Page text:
Our seminars throughout the semester have presented different ontological perspectives that explore what there is to know. The readings from Go and Morris challenge past notions of “truth” with the example of sociologist, Du Bois, whose work was overlooked by an academic system favoring white scholars. The Malik article brings up the concept of “decolonizing” philosophy and questions the syllabi of subjects dominated by Western ideas. These perspectives resonate well with interpretivism and show how knowledge is socially constructed in different contexts. Knowledge and constructions of truth can be contested and changed over time. Historically, academic elites (Western white males) have controlled the orthodoxy within the sciences. Because elites want to remain in control they naturally suppress heterodoxy found in alternative perspectives. The most notable example from the reading was the heterodoxy of Du Bois that there were not in fact biological differences between blacks and whites.
Further historical reevaluations of academia reveal previously silenced voices. While there is no “alternative” history of any academic tradition (one that includes all identities) it is possible for scholars to look to include the perspectives of minority scholars. Some argue that historically minority scholars were not present or did not create important work. While that argument might hold in the ancient times of Aristotle, it is unwise to turn a blind eye to the more recent achievements of minorities and women. Scholars must recognize and acknowledge that criteria of “valuable” contributions have been shaped and maintained by those in power. While we cannot change the path of history, professors and researchers can work proactively to integrate alternative voices into our curriculum. That is not to say that we should take another extreme and cut out the white-man completely. It is true that white men created the foundation of most scholarship.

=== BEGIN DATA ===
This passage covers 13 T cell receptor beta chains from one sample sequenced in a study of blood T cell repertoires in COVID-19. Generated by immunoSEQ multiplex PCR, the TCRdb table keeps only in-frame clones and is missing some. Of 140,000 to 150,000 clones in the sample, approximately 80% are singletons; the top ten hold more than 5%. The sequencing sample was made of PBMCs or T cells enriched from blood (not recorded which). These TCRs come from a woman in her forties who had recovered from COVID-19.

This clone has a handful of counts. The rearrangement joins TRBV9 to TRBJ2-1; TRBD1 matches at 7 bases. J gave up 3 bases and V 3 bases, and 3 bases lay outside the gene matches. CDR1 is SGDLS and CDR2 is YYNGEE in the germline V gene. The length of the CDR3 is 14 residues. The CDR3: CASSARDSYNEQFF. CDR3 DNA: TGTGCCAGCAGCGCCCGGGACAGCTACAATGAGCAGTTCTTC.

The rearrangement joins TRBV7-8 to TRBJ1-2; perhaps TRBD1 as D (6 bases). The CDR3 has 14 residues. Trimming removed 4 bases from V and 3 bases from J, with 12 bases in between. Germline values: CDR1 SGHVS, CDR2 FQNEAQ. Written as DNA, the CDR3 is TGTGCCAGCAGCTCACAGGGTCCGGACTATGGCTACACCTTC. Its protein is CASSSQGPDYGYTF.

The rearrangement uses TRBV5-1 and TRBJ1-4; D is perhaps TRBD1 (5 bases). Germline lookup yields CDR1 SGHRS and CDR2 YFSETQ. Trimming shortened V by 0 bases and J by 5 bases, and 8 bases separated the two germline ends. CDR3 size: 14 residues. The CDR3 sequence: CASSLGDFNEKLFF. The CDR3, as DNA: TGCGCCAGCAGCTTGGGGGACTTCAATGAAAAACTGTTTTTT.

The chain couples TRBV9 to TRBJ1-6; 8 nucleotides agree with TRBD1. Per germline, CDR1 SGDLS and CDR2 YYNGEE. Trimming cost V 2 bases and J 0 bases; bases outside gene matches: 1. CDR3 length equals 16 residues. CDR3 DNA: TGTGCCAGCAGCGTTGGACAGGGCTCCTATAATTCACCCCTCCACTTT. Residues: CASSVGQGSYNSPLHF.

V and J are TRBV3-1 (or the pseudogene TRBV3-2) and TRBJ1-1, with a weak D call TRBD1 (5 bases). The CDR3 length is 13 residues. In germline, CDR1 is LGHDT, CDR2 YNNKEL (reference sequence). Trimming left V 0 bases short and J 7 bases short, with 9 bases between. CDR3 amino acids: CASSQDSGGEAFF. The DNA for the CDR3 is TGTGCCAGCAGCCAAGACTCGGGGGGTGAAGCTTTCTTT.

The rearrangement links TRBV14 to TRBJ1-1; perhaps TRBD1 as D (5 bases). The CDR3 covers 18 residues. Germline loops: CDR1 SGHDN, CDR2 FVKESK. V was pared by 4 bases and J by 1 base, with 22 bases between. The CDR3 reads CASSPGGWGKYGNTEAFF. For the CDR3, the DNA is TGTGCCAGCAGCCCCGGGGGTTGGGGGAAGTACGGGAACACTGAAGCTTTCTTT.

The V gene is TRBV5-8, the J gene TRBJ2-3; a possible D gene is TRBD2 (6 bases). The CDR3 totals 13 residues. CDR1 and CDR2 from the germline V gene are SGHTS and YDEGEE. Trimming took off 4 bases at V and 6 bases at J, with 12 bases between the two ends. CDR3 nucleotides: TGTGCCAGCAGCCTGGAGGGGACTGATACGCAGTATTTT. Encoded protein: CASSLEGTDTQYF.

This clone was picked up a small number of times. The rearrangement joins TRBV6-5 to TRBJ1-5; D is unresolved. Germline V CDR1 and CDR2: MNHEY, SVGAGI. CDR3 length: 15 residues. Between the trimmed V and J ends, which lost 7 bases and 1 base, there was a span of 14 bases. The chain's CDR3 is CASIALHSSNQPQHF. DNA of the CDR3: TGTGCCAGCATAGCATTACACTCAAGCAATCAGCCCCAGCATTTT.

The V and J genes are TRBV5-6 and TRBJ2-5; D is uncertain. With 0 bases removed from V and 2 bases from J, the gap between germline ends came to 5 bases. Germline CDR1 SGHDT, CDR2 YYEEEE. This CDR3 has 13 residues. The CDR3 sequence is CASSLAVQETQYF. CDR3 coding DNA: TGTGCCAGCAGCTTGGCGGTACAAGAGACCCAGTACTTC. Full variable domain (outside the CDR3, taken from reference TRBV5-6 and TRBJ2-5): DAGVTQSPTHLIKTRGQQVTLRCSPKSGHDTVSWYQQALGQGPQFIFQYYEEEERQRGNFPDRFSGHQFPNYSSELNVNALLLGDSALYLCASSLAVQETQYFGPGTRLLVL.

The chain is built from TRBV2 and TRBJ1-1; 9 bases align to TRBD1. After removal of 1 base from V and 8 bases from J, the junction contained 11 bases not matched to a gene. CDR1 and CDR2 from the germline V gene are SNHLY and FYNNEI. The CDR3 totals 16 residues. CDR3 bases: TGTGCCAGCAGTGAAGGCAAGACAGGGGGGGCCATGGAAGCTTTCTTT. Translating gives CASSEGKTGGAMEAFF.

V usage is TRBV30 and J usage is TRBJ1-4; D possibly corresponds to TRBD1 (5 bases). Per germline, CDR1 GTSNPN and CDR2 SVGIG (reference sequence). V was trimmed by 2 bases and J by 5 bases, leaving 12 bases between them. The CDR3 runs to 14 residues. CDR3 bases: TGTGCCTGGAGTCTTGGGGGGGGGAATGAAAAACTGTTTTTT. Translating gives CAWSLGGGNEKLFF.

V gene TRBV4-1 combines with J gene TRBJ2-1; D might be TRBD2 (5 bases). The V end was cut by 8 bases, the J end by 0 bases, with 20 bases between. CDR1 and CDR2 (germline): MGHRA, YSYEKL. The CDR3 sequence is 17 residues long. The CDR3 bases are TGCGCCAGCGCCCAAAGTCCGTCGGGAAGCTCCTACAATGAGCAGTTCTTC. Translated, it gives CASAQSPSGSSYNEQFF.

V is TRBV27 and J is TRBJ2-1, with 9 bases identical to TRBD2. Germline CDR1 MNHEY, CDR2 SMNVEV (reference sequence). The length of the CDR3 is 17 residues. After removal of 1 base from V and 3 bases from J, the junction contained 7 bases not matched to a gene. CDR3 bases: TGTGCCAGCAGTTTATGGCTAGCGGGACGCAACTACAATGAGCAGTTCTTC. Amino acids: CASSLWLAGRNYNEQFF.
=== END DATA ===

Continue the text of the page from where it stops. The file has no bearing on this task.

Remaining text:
Before our class discussion I did not consider the implications of simply creating new classes with alternative academic perspectives without integrating these into the core curriculum. This “separate but equal” approach continues to marginalize communities because they are classified as “other” from the mainstream. Looking forward, it should not remain solely the responsibility of minority scholars to bring in other perspectives. Scholars can challenge themselves to look at existing power structures in their research. Professor Ranganathan described her work as looking sympathetically but not uncritically at the struggles of the oppressed. In my own academic endeavors, I too hope to similarly understand meaning making but not go so far as to promoting an agenda. I think it is interesting to unpack heterodoxies even if they do not always call for specific policy changes or revisions of history. Though we should not directly address the question of whether it was right or wrong to include certain academic perspectives, it is valuable to evaluate marginalized perspectives because they have the potential to spark new ways of thinking or even new criteria for evaluating scholarship.
 Go, Julian. “The Case for Scholarly Reparations.” Berkeley Journal of Sociology (2016).
Morris, Aldon. “From Du Bois to Black Lives Matter.” Berkeley Journal of Sociology (2016).
 Malik, Kenan. “Are Soas Students Right to ‘Decolonise’ Their Minds from Western Philosophers?” The Guardian (2017).